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Since the president was reelected in November of last year, a good deal of poison has been poured into Washington’s grimy alphabet soup. Among the departments that have become embroiled in scandal are the IRS, the DOJ, the DOE, the EPA, the NSA, the USDA, and, of course, the ATF. This week, the lattermost is back in the news — and for good reason.


The U.S. Bureau of Alcohol, Tobacco, Firearms, and Explosives (ATF) is probably best known these days for the failure of its disastrous Fast and Furious scheme — a botched initiative that aimed to give American guns to Mexican cartels first and to ask questions later. Under pressure, the administration was quick to imply that the mistake was an aberration. But a watchdog report, published last week by the Milwaukee Journal Sentinel, suggests that the caprice, carelessness, and downright incompetence that marked the disaster was no accident. In fact, that it is endemic in the ATF.

After a bungled sting attracted the suspicion of the Milwaukee press earlier this year, reporters started to examine similar enterprises in the rest of the country. What they found astonished them. Among the tactics they discovered ATF agents employing were using mentally disabled Americans to help run unnecessary sting operations; establishing agency-run “fronts” in “safe zones” such as schools and churches; providing alcohol, drugs, and sexual invitations to minors; destroying property and then expecting the owners to pick up the tab; and hiring felons to sell guns to legal purchasers. Worse, perhaps, in a wide range of cases, undercover agents specifically instructed individuals to behave in a certain manner — and then arrested and imprisoned them for doing so. This is government at its worst. And it appears to be standard operating procedure.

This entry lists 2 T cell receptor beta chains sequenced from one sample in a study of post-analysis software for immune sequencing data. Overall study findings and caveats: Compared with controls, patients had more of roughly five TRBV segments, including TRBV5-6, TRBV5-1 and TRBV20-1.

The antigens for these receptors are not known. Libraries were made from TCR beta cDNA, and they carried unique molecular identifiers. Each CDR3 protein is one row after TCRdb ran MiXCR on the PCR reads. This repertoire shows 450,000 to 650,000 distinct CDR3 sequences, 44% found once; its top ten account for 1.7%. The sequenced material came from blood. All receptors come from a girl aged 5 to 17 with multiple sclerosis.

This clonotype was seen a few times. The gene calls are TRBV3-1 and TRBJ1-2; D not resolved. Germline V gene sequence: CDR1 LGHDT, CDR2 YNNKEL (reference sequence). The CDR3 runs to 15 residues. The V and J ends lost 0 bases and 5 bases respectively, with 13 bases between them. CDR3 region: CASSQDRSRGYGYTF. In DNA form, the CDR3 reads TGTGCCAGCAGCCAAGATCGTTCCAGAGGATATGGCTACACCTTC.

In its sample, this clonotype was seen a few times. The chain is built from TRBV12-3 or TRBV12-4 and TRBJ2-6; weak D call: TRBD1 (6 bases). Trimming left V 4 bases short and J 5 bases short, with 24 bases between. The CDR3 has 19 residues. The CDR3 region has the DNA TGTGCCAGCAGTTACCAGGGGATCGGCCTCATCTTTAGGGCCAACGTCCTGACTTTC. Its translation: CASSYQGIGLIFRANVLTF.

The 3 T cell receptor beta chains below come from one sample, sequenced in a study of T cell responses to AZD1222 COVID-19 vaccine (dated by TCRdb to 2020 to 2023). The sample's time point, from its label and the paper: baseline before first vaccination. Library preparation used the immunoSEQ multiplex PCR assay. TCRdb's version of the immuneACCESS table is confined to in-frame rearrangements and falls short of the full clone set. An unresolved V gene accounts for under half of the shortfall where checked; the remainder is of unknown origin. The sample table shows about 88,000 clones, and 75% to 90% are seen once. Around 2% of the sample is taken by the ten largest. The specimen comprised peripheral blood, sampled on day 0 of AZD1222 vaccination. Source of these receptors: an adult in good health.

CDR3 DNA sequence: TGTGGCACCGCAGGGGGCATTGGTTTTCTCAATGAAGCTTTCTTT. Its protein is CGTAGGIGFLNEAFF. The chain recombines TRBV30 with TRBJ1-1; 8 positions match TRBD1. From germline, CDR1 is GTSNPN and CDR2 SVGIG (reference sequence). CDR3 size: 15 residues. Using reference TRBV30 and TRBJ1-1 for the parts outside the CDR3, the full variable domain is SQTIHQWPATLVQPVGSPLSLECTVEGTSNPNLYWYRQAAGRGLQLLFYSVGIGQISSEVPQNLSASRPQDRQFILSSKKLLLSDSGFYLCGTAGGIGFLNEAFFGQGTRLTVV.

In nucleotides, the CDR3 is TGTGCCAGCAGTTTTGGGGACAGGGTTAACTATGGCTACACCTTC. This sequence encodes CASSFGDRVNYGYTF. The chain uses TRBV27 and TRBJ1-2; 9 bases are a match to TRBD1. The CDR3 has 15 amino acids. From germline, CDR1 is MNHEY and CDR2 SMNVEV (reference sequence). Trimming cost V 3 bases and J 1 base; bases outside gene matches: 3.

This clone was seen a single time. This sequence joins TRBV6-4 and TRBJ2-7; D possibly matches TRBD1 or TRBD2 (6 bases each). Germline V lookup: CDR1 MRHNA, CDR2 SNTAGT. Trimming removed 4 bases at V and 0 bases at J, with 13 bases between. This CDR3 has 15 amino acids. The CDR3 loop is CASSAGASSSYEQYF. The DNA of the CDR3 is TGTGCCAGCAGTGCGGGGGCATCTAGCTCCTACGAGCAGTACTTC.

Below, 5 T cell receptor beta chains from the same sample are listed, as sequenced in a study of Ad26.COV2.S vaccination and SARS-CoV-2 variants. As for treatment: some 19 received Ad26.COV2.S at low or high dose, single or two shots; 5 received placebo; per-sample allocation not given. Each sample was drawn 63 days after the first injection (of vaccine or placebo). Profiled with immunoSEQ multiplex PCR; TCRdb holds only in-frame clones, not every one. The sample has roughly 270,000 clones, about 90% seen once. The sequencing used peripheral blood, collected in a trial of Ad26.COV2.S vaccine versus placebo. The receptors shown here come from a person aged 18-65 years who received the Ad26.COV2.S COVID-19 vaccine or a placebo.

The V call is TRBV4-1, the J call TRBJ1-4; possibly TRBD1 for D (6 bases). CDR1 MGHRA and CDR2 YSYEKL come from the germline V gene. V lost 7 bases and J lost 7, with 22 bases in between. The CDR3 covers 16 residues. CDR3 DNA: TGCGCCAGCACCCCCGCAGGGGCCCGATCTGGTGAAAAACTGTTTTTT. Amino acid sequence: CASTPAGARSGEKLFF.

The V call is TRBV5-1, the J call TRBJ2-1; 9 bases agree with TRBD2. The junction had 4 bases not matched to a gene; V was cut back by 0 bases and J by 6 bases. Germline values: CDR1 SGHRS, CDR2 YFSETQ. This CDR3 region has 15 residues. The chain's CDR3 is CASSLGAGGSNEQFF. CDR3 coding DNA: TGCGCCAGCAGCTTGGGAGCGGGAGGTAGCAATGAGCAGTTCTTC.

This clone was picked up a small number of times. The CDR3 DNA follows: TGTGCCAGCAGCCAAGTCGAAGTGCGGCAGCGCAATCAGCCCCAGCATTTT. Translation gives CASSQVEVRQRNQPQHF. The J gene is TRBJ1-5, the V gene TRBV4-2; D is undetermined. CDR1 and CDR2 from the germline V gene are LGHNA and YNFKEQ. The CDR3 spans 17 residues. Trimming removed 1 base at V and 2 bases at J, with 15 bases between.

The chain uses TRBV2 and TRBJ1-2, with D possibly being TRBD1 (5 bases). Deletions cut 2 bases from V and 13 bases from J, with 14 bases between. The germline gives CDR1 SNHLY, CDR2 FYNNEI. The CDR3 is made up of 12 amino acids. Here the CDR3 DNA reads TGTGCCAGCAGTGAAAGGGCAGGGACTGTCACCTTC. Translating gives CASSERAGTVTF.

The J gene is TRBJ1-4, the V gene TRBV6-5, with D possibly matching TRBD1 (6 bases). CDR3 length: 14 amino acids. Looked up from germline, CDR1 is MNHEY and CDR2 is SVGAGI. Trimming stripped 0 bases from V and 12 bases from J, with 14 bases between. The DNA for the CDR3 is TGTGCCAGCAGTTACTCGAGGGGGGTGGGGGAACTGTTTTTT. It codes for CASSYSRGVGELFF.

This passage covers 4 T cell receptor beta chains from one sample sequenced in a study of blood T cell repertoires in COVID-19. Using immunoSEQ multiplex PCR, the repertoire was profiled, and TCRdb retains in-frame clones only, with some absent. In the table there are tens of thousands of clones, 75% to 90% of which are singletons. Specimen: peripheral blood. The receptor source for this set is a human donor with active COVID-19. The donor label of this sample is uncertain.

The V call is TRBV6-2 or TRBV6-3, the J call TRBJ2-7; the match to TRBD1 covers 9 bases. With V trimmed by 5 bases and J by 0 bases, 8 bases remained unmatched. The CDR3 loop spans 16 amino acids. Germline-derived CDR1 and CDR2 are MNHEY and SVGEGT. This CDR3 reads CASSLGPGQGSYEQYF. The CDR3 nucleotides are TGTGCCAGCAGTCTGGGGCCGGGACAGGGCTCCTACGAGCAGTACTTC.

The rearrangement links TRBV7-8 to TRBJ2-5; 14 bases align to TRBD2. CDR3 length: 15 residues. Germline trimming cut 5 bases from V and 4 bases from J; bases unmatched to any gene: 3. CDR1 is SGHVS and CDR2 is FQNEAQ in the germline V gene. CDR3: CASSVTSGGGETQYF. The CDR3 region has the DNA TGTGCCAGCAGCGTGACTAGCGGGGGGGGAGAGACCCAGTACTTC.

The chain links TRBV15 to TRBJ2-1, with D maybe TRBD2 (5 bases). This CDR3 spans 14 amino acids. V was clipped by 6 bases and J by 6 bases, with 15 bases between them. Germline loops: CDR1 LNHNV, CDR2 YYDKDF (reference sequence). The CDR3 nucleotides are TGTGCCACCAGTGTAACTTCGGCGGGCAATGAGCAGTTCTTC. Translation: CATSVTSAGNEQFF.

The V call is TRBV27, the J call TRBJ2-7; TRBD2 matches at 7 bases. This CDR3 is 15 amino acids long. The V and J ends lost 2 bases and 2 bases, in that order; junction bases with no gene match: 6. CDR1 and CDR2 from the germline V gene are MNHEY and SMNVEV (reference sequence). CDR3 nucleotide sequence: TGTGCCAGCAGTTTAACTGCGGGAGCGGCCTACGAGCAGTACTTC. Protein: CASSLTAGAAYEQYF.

more: How the ATF Manufactures Crime | National Review Online
 

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Why am I not surprised?

Disappointed though in the government that I used to work for is nothing more than an organized criminal element.
 

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Fast and Furious?
Waco?
Ruby Ridge?

Among others that are to heated to discuss.
 

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Why am I not surprised?

Disappointed though in the government that I used to work for is nothing more than an organized criminal element.
Ha!........if you really think about it, EVERY regime on the planet was at some point an illegal enterprise. We've been fooled into thinking we need this horsesh!t because we're too stupid to make the right choices. I say sh!tcan 'em all, & let the chips fall where they may. I'm not that old but, from what I see no ENFORCEMENT agency on earth can truly protect any of us. If that were the case, we wouldn't need courts. And before anyone chimes in with"they can't be everywhere", don't bother. Thatt argument is about as worthless as the badge wearing tax feeders. Every agency out there really needs to take a look at their budgets and start making drastic cuts, instead of fabricating reasons to justify their bloated cash-sucking existence. -rant over-
 
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